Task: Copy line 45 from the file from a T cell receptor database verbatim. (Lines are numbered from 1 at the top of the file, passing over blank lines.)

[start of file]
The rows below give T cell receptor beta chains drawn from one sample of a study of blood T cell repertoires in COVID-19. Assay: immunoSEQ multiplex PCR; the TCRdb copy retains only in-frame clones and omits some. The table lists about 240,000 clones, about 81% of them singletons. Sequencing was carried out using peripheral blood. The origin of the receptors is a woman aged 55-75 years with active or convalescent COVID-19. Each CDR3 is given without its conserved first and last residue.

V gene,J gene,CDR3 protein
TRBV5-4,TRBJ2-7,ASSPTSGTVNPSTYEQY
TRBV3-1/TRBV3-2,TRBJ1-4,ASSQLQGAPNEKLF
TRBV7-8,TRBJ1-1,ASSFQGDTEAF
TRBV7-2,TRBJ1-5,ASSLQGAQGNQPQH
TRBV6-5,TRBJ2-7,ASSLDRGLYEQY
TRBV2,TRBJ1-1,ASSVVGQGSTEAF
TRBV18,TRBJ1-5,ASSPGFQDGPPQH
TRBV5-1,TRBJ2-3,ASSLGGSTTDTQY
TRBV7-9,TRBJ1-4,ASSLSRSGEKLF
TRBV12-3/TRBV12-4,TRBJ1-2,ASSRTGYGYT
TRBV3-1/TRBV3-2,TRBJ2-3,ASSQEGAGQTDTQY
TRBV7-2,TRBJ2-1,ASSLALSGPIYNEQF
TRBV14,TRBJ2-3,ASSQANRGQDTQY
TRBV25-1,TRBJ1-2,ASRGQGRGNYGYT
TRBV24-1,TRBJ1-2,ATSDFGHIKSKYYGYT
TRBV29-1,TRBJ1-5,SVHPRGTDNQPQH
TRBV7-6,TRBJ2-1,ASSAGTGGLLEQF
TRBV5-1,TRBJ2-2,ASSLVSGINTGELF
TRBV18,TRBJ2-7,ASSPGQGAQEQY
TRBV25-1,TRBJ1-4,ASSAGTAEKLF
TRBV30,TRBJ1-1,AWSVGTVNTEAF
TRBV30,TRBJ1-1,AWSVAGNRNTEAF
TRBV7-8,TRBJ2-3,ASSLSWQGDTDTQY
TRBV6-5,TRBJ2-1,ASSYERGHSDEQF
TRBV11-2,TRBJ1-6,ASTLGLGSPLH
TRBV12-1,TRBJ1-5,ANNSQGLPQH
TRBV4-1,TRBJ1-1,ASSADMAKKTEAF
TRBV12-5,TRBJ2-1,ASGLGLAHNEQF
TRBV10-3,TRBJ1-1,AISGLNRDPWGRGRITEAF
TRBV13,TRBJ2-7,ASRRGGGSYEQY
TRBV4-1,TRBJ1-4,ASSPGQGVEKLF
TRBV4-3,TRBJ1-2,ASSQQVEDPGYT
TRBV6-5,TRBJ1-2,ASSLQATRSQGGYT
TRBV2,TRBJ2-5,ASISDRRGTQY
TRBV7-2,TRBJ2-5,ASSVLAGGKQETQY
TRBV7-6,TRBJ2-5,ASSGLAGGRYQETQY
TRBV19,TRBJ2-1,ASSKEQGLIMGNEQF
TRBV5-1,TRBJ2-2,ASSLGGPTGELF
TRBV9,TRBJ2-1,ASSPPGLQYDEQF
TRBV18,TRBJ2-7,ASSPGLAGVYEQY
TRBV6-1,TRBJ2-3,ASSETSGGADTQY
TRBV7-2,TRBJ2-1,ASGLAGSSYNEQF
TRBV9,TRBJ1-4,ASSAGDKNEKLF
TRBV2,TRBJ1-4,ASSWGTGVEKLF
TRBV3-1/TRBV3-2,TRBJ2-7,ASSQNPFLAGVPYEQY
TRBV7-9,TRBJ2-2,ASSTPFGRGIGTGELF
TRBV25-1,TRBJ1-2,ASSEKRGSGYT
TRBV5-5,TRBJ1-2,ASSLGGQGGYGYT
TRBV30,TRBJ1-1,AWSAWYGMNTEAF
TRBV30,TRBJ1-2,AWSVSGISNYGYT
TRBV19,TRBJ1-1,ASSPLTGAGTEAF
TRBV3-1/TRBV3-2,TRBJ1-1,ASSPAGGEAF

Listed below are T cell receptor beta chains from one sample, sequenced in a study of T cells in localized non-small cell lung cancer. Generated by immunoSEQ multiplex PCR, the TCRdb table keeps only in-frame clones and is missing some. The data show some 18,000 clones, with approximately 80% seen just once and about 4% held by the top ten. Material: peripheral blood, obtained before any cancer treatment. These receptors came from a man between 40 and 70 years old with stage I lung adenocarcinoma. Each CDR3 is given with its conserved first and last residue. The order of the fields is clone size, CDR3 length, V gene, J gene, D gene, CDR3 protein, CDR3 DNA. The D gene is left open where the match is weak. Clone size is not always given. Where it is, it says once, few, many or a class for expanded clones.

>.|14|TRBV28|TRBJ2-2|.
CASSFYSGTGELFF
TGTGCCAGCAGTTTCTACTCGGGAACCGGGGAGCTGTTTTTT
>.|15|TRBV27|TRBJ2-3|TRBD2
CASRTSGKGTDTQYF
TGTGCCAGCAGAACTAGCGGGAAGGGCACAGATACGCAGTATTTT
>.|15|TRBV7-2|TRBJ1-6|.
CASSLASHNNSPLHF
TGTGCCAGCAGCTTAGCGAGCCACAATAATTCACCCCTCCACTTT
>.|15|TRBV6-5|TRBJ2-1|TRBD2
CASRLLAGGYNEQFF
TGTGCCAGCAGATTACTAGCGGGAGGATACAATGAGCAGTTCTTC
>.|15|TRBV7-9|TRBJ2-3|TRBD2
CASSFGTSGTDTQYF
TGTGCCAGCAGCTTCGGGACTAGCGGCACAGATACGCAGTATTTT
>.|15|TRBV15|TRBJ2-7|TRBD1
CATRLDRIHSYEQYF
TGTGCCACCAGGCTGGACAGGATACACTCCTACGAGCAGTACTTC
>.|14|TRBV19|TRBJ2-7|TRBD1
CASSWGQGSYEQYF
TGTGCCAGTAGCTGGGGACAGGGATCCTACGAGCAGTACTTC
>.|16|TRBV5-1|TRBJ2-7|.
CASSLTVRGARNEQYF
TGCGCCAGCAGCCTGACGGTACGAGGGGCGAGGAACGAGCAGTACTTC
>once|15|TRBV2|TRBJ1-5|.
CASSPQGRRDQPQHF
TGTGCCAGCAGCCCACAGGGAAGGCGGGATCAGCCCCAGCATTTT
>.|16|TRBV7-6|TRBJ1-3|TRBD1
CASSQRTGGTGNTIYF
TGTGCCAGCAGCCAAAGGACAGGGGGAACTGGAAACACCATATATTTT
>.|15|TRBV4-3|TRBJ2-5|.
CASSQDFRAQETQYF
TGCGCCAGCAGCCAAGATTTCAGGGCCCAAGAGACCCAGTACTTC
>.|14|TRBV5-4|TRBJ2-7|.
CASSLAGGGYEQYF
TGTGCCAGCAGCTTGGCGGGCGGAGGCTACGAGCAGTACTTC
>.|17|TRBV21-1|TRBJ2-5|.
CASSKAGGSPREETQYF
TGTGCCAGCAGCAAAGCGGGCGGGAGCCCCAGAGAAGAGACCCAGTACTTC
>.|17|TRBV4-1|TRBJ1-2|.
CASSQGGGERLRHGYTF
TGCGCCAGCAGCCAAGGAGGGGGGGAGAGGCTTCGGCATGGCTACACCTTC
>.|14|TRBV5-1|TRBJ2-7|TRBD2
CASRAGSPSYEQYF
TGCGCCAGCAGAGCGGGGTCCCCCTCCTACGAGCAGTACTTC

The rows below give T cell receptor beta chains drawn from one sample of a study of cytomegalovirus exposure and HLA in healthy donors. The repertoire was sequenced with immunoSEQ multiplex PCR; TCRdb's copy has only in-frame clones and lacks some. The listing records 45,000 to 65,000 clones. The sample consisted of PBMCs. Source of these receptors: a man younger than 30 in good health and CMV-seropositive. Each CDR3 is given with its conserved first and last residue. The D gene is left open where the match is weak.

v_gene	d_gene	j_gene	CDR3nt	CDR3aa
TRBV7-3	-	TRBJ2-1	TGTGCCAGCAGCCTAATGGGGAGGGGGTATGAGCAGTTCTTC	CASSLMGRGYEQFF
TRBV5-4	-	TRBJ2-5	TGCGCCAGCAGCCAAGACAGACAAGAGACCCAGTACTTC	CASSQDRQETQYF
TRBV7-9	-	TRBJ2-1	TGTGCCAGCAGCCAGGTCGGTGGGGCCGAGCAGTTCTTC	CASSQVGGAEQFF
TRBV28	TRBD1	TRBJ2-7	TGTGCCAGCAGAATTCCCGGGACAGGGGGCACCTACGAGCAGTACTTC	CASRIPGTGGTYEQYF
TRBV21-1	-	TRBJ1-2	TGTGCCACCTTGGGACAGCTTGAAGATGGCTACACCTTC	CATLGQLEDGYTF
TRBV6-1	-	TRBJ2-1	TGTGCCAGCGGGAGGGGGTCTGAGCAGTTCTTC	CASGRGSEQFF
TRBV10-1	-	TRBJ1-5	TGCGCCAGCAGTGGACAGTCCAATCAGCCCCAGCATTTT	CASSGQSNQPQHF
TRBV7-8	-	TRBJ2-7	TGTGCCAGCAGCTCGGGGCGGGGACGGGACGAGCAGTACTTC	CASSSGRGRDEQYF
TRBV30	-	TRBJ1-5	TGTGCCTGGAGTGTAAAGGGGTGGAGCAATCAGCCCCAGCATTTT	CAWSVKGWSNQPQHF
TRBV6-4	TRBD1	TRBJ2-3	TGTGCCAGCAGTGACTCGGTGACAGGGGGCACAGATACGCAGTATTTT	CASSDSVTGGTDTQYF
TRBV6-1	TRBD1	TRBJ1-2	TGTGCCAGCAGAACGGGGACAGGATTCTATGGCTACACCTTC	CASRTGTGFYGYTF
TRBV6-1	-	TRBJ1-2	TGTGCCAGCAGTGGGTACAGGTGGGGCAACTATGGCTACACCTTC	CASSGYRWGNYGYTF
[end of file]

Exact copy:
TRBV9,TRBJ1-4,ASSAGDKNEKLF